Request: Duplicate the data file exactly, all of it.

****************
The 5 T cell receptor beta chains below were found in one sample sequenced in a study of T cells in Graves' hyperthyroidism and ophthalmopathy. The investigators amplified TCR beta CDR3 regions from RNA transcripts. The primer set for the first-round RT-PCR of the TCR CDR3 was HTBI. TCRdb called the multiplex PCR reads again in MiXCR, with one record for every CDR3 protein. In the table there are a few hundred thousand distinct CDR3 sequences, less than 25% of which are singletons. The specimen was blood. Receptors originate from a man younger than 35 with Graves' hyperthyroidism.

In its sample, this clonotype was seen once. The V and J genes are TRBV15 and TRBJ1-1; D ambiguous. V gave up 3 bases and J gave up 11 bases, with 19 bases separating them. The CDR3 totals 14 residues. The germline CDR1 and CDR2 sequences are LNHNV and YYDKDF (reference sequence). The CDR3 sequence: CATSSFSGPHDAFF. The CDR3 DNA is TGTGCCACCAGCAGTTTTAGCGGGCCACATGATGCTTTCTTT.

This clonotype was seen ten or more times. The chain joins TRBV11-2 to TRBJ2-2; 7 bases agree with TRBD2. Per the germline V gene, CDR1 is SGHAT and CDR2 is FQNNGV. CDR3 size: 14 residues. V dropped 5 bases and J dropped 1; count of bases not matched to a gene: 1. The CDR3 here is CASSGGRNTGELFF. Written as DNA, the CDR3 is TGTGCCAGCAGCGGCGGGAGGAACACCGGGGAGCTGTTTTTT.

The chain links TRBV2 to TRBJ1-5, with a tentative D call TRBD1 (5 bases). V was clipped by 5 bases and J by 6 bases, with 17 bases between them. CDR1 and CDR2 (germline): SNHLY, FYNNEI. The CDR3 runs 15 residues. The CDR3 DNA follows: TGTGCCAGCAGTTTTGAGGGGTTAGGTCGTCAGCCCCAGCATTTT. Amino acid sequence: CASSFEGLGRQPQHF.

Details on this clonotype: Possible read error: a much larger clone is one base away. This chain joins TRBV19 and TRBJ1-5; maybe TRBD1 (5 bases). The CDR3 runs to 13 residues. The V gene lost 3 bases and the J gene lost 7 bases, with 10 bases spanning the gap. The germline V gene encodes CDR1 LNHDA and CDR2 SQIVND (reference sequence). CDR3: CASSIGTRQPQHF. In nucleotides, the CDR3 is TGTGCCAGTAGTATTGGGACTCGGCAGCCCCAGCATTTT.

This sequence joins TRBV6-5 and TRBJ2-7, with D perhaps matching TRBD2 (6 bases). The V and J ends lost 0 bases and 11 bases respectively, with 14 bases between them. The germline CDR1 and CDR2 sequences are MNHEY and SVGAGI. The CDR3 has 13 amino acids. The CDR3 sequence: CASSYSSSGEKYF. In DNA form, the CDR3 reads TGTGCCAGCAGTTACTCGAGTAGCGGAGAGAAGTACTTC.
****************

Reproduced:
The 5 T cell receptor beta chains below were found in one sample sequenced in a study of T cells in Graves' hyperthyroidism and ophthalmopathy. The investigators amplified TCR beta CDR3 regions from RNA transcripts. The primer set for the first-round RT-PCR of the TCR CDR3 was HTBI. TCRdb called the multiplex PCR reads again in MiXCR, with one record for every CDR3 protein. In the table there are a few hundred thousand distinct CDR3 sequences, less than 25% of which are singletons. The specimen was blood. Receptors originate from a man younger than 35 with Graves' hyperthyroidism.

In its sample, this clonotype was seen once. The V and J genes are TRBV15 and TRBJ1-1; D ambiguous. V gave up 3 bases and J gave up 11 bases, with 19 bases separating them. The CDR3 totals 14 residues. The germline CDR1 and CDR2 sequences are LNHNV and YYDKDF (reference sequence). The CDR3 sequence: CATSSFSGPHDAFF. The CDR3 DNA is TGTGCCACCAGCAGTTTTAGCGGGCCACATGATGCTTTCTTT.

This clonotype was seen ten or more times. The chain joins TRBV11-2 to TRBJ2-2; 7 bases agree with TRBD2. Per the germline V gene, CDR1 is SGHAT and CDR2 is FQNNGV. CDR3 size: 14 residues. V dropped 5 bases and J dropped 1; count of bases not matched to a gene: 1. The CDR3 here is CASSGGRNTGELFF. Written as DNA, the CDR3 is TGTGCCAGCAGCGGCGGGAGGAACACCGGGGAGCTGTTTTTT.

The chain links TRBV2 to TRBJ1-5, with a tentative D call TRBD1 (5 bases). V was clipped by 5 bases and J by 6 bases, with 17 bases between them. CDR1 and CDR2 (germline): SNHLY, FYNNEI. The CDR3 runs 15 residues. The CDR3 DNA follows: TGTGCCAGCAGTTTTGAGGGGTTAGGTCGTCAGCCCCAGCATTTT. Amino acid sequence: CASSFEGLGRQPQHF.

Details on this clonotype: Possible read error: a much larger clone is one base away. This chain joins TRBV19 and TRBJ1-5; maybe TRBD1 (5 bases). The CDR3 runs to 13 residues. The V gene lost 3 bases and the J gene lost 7 bases, with 10 bases spanning the gap. The germline V gene encodes CDR1 LNHDA and CDR2 SQIVND (reference sequence). CDR3: CASSIGTRQPQHF. In nucleotides, the CDR3 is TGTGCCAGTAGTATTGGGACTCGGCAGCCCCAGCATTTT.

This sequence joins TRBV6-5 and TRBJ2-7, with D perhaps matching TRBD2 (6 bases). The V and J ends lost 0 bases and 11 bases respectively, with 14 bases between them. The germline CDR1 and CDR2 sequences are MNHEY and SVGAGI. The CDR3 has 13 amino acids. The CDR3 sequence: CASSYSSSGEKYF. In DNA form, the CDR3 reads TGTGCCAGCAGTTACTCGAGTAGCGGAGAGAAGTACTTC.